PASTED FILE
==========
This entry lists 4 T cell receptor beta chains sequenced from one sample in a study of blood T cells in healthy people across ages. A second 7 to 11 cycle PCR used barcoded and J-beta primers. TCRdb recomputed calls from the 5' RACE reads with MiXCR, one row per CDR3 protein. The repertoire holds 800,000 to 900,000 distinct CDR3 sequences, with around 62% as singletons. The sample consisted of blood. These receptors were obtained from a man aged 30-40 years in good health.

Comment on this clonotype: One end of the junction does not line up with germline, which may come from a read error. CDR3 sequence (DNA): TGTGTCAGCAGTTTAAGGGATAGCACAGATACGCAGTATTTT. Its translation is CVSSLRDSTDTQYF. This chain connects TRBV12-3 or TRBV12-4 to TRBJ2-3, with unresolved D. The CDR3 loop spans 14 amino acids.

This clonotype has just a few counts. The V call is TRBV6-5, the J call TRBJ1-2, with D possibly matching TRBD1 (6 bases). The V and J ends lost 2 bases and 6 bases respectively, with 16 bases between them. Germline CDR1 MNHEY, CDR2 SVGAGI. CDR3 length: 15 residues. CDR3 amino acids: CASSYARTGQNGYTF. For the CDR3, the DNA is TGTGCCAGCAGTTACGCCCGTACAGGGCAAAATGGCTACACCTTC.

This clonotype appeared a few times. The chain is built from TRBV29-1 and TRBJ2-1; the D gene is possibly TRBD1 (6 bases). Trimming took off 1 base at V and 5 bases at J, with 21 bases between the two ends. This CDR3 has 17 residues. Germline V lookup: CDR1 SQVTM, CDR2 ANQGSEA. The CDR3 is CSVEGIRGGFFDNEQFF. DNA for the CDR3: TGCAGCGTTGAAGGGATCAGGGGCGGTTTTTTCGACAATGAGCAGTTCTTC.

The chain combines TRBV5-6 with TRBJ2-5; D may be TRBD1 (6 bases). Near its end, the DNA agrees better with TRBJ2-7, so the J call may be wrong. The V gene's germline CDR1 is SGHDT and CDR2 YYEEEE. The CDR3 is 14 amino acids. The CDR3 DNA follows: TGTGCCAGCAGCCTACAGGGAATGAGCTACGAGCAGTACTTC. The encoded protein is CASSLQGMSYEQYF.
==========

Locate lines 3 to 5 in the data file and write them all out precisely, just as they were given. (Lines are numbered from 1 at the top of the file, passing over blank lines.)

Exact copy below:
This clonotype has just a few counts. The V call is TRBV6-5, the J call TRBJ1-2, with D possibly matching TRBD1 (6 bases). The V and J ends lost 2 bases and 6 bases respectively, with 16 bases between them. Germline CDR1 MNHEY, CDR2 SVGAGI. CDR3 length: 15 residues. CDR3 amino acids: CASSYARTGQNGYTF. For the CDR3, the DNA is TGTGCCAGCAGTTACGCCCGTACAGGGCAAAATGGCTACACCTTC.

This clonotype appeared a few times. The chain is built from TRBV29-1 and TRBJ2-1; the D gene is possibly TRBD1 (6 bases). Trimming took off 1 base at V and 5 bases at J, with 21 bases between the two ends. This CDR3 has 17 residues. Germline V lookup: CDR1 SQVTM, CDR2 ANQGSEA. The CDR3 is CSVEGIRGGFFDNEQFF. DNA for the CDR3: TGCAGCGTTGAAGGGATCAGGGGCGGTTTTTTCGACAATGAGCAGTTCTTC.

The chain combines TRBV5-6 with TRBJ2-5; D may be TRBD1 (6 bases). Near its end, the DNA agrees better with TRBJ2-7, so the J call may be wrong. The V gene's germline CDR1 is SGHDT and CDR2 YYEEEE. The CDR3 is 14 amino acids. The CDR3 DNA follows: TGTGCCAGCAGCCTACAGGGAATGAGCTACGAGCAGTACTTC. The encoded protein is CASSLQGMSYEQYF.